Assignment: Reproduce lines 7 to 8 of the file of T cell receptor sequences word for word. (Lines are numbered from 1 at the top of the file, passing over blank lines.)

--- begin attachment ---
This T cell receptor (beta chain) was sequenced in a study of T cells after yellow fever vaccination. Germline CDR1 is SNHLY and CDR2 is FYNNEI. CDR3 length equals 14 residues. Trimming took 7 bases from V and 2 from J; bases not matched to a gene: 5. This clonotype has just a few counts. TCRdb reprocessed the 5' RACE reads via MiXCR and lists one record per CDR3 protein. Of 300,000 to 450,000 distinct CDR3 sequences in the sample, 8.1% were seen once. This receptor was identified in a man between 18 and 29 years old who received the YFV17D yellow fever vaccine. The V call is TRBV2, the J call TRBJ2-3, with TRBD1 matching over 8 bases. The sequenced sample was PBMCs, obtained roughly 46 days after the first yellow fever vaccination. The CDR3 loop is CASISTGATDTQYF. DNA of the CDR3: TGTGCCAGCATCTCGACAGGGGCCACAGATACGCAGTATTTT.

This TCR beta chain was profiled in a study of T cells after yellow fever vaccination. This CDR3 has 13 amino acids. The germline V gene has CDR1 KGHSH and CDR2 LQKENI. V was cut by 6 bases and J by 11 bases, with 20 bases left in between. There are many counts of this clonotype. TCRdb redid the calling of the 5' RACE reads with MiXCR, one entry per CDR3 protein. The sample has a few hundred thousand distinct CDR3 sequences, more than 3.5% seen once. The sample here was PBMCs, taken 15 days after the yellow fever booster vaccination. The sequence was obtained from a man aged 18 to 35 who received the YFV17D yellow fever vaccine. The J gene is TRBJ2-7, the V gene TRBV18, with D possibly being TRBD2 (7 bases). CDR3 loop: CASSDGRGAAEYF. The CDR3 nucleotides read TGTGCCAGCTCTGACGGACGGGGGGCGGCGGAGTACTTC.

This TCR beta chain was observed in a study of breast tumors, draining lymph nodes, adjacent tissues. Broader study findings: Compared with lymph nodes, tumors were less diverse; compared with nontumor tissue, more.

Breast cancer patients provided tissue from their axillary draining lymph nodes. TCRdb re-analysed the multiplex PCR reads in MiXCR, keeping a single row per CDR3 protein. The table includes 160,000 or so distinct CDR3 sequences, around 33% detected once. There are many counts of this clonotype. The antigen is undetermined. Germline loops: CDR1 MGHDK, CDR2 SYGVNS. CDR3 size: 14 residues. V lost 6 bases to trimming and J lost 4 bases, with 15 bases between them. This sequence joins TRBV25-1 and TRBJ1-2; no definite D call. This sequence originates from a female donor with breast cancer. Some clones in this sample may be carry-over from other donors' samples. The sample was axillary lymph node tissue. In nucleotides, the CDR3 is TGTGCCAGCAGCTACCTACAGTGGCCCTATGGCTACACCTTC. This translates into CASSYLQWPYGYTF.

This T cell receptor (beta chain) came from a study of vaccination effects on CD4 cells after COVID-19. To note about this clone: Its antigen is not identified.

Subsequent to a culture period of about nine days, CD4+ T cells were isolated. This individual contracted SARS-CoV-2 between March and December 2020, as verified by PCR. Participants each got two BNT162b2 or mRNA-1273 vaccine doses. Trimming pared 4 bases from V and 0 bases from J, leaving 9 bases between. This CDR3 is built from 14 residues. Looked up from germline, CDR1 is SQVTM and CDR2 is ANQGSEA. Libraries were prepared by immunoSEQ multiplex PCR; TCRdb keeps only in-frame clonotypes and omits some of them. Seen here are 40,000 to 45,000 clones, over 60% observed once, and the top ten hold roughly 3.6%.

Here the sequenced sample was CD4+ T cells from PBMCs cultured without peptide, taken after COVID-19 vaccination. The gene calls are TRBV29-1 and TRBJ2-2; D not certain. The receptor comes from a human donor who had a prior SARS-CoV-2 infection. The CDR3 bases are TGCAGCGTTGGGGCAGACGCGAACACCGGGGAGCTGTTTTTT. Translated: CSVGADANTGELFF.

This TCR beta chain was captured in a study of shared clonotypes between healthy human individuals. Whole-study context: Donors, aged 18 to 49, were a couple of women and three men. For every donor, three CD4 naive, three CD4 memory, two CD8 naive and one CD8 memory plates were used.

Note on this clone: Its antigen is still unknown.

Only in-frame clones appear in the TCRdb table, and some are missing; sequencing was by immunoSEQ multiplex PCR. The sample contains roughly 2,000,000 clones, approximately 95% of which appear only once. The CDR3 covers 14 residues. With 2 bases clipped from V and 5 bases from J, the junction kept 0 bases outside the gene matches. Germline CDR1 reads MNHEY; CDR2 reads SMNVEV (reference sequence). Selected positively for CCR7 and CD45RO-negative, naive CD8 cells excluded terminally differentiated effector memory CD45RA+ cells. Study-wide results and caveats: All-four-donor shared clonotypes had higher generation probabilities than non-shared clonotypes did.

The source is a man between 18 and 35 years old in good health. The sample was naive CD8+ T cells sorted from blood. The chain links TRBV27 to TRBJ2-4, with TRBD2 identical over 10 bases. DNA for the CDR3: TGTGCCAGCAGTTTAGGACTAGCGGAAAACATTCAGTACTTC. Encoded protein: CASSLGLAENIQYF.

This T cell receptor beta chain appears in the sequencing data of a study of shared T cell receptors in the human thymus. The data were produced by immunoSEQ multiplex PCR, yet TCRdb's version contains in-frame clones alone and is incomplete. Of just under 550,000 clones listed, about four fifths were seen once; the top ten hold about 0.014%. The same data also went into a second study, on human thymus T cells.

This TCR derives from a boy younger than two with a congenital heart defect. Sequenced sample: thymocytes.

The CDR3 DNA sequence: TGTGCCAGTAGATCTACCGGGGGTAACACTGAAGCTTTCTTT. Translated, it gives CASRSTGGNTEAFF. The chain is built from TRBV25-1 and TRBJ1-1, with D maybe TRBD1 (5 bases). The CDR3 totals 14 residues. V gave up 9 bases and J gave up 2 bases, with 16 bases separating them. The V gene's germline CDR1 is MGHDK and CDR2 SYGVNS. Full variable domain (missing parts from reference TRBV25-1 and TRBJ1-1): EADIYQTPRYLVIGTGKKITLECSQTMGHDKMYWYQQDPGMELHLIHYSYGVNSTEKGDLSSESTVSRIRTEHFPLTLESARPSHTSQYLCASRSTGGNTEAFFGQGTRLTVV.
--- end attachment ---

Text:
Here the sequenced sample was CD4+ T cells from PBMCs cultured without peptide, taken after COVID-19 vaccination. The gene calls are TRBV29-1 and TRBJ2-2; D not certain. The receptor comes from a human donor who had a prior SARS-CoV-2 infection. The CDR3 bases are TGCAGCGTTGGGGCAGACGCGAACACCGGGGAGCTGTTTTTT. Translated: CSVGADANTGELFF.

This TCR beta chain was captured in a study of shared clonotypes between healthy human individuals. Whole-study context: Donors, aged 18 to 49, were a couple of women and three men. For every donor, three CD4 naive, three CD4 memory, two CD8 naive and one CD8 memory plates were used.